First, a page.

Police to search home where mom, kids were stabbed
MEDFORD, Ore. (AP) — Investigators were trying to determine what happened in the hours before an Oregon mother and her four children were pulled from a burning home and rescuers discovered they each had been stabbed.
Police believe the 51-year-old father, Jordan Adam Criado, stabbed them and set fire to the house, staying inside as it filled with smoke, said Medford police Chief Tim George. Criado, who was not charged Monday, was sedated in stable condition and under police watch after surviving the fire.
His 30-year-old wife and children — ages 2, 5, 6 and 7 — also were rushed to the hospital, but died.
"The front yard looked like it was a plane crash or something, the people working on those folks," George said. "There were some heroic efforts on the part of police and fire personnel. My understanding is they were actually able to get a pulse on two of those children at the scene, but they eventually succumbed."
George said the number of victims was the highest of any slaying in the history of Medford, a city of about 75,000 in Oregon timber country. Police planned to search the house for more evidence Tuesday.
They said that hours before the fire, Tabasha Paige-Criado was reported missing by her husband. It was just before dawn Monday when he called authorities, and officers found her a couple hours later in the parking lot of a convenience store a few blocks away. They gave her a ride home.
A few hours after, she was dead, along with her children.
"They both met and conversed," George said of Criado and his wife after police brought her home. "What happened between 7:30 and 9:30 in roughly a two-hour time span is what we are trying to figure out right now."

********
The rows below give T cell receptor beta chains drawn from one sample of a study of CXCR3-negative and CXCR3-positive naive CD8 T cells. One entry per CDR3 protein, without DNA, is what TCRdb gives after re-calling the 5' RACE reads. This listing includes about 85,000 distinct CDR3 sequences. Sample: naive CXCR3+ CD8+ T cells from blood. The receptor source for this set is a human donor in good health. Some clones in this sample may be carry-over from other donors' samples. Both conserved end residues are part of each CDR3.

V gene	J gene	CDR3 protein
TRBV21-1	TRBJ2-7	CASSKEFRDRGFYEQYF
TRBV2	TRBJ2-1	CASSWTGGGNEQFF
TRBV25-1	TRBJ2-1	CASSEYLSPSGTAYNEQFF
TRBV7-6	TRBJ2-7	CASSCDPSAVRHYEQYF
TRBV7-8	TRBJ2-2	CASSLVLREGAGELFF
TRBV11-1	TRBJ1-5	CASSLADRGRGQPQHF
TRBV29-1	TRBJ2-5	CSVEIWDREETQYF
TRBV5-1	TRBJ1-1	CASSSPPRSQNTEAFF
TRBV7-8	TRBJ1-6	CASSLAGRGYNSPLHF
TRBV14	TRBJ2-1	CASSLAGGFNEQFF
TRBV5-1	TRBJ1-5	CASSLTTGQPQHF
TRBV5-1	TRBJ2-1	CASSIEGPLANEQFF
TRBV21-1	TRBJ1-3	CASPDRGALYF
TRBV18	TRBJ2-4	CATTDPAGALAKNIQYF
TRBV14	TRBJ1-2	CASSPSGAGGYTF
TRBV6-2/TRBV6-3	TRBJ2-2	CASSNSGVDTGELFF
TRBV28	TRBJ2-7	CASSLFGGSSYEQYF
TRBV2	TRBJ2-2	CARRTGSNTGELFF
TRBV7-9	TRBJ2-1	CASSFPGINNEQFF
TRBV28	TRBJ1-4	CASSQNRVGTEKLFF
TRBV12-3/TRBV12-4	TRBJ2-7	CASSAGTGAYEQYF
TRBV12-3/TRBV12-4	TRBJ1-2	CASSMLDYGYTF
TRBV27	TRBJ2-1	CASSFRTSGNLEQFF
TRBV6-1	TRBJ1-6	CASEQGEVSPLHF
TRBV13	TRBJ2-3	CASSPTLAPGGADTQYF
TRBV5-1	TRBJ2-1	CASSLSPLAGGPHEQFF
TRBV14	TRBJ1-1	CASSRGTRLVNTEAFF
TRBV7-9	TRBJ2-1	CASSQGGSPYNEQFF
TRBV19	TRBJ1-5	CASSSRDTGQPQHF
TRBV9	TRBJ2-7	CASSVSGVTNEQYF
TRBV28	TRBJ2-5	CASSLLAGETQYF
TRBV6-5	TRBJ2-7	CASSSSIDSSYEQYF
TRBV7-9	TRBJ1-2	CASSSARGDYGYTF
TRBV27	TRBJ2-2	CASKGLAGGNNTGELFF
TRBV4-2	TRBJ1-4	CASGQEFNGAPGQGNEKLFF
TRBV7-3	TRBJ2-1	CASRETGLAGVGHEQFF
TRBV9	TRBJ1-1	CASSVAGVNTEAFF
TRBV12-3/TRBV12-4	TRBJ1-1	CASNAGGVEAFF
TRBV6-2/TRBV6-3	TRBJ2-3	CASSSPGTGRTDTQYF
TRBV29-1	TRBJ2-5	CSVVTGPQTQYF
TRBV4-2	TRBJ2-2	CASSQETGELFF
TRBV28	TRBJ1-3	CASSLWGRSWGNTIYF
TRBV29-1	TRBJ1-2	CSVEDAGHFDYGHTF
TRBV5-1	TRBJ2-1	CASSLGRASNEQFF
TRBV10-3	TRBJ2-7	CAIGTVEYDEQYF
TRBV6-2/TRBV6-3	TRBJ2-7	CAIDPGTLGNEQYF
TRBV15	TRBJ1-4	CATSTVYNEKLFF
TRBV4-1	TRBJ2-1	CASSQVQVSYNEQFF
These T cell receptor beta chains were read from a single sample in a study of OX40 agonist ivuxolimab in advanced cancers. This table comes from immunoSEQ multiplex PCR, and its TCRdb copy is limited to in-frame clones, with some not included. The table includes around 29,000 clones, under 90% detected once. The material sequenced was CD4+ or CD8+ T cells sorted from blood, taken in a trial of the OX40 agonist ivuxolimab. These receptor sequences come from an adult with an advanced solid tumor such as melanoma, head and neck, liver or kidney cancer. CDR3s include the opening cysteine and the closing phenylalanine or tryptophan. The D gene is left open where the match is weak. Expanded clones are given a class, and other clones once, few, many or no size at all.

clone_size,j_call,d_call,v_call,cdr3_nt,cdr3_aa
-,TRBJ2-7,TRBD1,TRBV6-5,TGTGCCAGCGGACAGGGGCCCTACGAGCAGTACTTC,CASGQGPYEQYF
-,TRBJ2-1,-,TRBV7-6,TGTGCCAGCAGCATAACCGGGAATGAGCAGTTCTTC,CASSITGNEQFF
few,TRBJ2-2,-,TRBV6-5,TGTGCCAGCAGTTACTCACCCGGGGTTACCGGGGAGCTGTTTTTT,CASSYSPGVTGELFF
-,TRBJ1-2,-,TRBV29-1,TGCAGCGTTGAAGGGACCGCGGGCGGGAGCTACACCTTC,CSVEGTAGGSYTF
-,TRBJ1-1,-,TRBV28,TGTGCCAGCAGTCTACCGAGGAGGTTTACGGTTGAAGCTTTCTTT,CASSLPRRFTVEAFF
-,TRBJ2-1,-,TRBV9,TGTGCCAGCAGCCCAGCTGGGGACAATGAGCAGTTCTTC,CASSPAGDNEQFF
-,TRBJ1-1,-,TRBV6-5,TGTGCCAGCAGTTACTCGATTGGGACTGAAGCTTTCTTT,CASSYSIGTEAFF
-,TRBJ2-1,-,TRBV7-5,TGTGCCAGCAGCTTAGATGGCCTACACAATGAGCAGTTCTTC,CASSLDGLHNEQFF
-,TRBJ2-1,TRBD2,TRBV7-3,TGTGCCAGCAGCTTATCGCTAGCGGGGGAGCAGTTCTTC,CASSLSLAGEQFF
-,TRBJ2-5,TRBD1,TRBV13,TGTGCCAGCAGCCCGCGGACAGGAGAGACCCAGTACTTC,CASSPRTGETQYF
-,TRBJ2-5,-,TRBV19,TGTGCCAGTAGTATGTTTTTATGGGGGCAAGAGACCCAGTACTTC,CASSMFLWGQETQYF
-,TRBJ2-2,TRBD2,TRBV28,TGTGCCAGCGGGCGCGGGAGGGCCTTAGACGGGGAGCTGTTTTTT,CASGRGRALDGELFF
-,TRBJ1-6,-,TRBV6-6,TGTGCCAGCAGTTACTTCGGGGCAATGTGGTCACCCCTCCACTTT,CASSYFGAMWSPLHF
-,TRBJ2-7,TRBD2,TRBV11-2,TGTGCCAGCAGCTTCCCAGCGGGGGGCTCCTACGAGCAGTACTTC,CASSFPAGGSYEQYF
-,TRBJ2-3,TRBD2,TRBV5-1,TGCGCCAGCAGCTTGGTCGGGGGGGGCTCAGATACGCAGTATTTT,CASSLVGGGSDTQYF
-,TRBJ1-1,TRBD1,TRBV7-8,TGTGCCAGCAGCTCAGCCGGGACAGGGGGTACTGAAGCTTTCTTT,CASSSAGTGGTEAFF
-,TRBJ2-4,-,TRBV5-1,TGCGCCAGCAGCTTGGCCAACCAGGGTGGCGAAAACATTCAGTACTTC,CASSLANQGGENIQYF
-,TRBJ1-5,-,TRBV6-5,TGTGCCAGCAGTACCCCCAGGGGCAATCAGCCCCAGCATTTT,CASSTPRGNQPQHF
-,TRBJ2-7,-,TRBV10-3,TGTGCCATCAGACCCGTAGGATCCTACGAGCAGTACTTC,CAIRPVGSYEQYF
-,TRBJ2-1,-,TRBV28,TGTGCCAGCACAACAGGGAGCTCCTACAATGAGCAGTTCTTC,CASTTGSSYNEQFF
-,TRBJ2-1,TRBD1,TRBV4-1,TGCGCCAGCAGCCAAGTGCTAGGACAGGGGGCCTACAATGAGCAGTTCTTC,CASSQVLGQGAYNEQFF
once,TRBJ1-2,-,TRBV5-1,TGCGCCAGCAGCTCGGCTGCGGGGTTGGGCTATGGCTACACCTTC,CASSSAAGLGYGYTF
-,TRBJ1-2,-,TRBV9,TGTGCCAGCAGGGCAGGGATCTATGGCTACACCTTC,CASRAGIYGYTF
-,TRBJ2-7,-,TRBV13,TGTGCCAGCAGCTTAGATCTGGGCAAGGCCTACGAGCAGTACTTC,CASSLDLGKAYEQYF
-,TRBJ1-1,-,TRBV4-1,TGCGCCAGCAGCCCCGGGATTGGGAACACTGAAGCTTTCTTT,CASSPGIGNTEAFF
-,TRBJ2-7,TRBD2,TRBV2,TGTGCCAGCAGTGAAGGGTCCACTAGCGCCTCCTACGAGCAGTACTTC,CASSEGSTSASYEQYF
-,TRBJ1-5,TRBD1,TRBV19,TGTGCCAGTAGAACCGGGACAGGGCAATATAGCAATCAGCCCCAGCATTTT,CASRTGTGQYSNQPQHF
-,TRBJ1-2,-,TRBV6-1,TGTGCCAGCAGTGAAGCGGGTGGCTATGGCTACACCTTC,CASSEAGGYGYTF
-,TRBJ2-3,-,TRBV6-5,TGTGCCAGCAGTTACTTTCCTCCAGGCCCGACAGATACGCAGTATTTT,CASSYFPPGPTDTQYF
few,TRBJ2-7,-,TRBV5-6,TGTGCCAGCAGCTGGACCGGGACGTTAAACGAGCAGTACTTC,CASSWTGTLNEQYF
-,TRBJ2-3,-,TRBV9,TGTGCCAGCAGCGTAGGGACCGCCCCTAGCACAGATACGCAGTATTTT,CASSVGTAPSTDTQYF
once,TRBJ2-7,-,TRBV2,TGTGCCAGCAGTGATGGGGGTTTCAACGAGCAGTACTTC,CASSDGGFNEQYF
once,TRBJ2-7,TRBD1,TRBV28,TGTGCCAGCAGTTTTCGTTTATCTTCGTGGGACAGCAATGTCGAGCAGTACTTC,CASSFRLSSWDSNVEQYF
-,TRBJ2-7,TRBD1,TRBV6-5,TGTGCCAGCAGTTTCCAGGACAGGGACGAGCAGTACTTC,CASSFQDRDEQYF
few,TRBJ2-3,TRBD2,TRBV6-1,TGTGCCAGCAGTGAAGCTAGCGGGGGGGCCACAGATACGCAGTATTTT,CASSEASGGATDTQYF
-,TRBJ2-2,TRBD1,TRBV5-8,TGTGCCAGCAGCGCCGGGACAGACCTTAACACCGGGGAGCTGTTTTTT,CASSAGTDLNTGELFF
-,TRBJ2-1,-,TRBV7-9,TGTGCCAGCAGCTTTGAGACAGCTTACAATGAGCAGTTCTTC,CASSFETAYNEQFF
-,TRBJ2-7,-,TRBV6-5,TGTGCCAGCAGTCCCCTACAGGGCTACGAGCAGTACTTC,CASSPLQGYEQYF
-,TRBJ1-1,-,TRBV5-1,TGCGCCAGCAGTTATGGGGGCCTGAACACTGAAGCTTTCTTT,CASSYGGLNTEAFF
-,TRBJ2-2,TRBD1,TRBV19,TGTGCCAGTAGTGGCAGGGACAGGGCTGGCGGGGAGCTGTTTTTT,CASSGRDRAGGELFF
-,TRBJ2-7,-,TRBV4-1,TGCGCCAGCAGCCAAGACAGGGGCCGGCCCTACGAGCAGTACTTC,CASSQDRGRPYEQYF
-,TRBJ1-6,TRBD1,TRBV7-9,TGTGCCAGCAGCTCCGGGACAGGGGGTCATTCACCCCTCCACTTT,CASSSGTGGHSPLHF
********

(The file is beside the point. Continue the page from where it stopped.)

At around 9 a.m., Calvin Kennedy said he and other neighbors saw smoke coming out of the house and contacted police. He pounded on the door as smoke came out of the eaves and windows and around the chimney.
Police who were first on the scene could not get in the front door with all the smoke. Firefighters, equipped with breathing devices, were able to get in and pull all six out and lay them on the front lawn, where teams of medics worked desperately to revive them. The fire was extinguished in minutes.
Jennifer Backes told the Medford Mail Tribune that all she could do was cry as she watched the rescue efforts.
The family was not well known on the street, located in a working class neighborhood of older homes, some undergoing renovation, a few blocks from downtown. Neighbors said they had moved in about a year ago.
A public records database shows that Criado has had addresses in Medford and the nearby cities of White City and Central Point since 2007. The records also show addresses in California — Sacramento, Bakersfield and Salinas — before 2000, but nothing in the intervening years.
One neighbor thought Criado, who spoke with an accent, was a single father. Others saw the mother walking with the children — three boys aged 7, 6 and 5, and a little girl aged 2. The children's names were not released pending positive identification.
Oregon National Guard infantryman Chris Bennett said he met Criado about a year ago. Bennett was driving his Firebird down the street and it broke down in front of Criado's house. Criado suggested Bennett check the fuses. One was burned out. Criado gave Bennett a replacement fuse and refused payment.
Bennett said he was walking by the house late at night a couple weeks ago and he heard the couple arguing loudly.
"He just bluntly told her, 'Hey, you need to calm down, the kids are asleep,'" Bennett said.
"It was always her yelling," said Bennett's fiance, Shilo Croswell, 22. "Anytime we saw him it was just him and the kids. Then we saw this woman. She kept asking him who we were, and he was not responding because he was talking to us."
Kennedy said he never saw any trouble at the family's house.
"It's just sad," he said.